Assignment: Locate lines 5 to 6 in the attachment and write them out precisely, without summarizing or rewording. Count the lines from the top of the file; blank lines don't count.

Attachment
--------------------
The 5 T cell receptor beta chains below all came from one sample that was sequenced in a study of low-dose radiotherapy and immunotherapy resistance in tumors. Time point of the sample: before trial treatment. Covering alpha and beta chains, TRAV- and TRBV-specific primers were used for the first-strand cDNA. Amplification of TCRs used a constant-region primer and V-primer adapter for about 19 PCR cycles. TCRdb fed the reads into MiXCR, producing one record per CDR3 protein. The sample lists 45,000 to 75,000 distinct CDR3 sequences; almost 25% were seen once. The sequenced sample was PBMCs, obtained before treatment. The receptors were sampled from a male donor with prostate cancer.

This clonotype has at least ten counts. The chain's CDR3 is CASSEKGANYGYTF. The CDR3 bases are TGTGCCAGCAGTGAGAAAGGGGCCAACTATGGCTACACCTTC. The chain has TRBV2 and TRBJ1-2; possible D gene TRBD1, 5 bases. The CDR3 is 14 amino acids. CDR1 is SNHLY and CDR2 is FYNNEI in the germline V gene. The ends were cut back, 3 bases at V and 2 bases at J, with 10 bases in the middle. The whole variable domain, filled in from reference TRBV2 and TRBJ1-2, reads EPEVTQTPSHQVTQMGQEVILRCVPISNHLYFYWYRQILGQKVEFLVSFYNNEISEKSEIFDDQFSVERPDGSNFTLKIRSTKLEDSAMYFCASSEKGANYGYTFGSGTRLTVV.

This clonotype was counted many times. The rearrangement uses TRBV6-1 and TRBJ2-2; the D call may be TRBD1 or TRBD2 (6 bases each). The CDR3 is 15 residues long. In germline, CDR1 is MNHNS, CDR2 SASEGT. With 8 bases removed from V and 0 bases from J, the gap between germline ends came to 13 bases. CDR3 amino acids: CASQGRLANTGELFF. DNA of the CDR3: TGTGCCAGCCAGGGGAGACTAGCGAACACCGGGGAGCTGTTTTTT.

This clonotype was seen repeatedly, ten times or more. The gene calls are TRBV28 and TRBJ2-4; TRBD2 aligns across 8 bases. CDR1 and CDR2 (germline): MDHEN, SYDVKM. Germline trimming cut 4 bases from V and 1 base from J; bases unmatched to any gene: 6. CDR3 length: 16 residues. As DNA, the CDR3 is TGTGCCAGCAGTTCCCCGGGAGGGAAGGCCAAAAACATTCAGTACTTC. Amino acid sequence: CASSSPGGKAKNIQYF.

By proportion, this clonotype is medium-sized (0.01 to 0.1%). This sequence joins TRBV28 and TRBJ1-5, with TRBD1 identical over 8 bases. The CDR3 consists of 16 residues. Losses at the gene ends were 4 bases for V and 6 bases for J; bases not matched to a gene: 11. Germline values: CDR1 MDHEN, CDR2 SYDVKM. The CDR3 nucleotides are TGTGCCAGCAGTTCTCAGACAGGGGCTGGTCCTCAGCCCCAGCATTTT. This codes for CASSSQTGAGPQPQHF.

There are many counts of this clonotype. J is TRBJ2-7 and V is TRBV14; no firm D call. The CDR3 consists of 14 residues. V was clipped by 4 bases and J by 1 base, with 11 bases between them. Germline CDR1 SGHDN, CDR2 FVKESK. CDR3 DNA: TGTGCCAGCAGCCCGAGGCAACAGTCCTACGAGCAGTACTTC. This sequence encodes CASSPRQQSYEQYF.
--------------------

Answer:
By proportion, this clonotype is medium-sized (0.01 to 0.1%). This sequence joins TRBV28 and TRBJ1-5, with TRBD1 identical over 8 bases. The CDR3 consists of 16 residues. Losses at the gene ends were 4 bases for V and 6 bases for J; bases not matched to a gene: 11. Germline values: CDR1 MDHEN, CDR2 SYDVKM. The CDR3 nucleotides are TGTGCCAGCAGTTCTCAGACAGGGGCTGGTCCTCAGCCCCAGCATTTT. This codes for CASSSQTGAGPQPQHF.

There are many counts of this clonotype. J is TRBJ2-7 and V is TRBV14; no firm D call. The CDR3 consists of 14 residues. V was clipped by 4 bases and J by 1 base, with 11 bases between them. Germline CDR1 SGHDN, CDR2 FVKESK. CDR3 DNA: TGTGCCAGCAGCCCGAGGCAACAGTCCTACGAGCAGTACTTC. This sequence encodes CASSPRQQSYEQYF.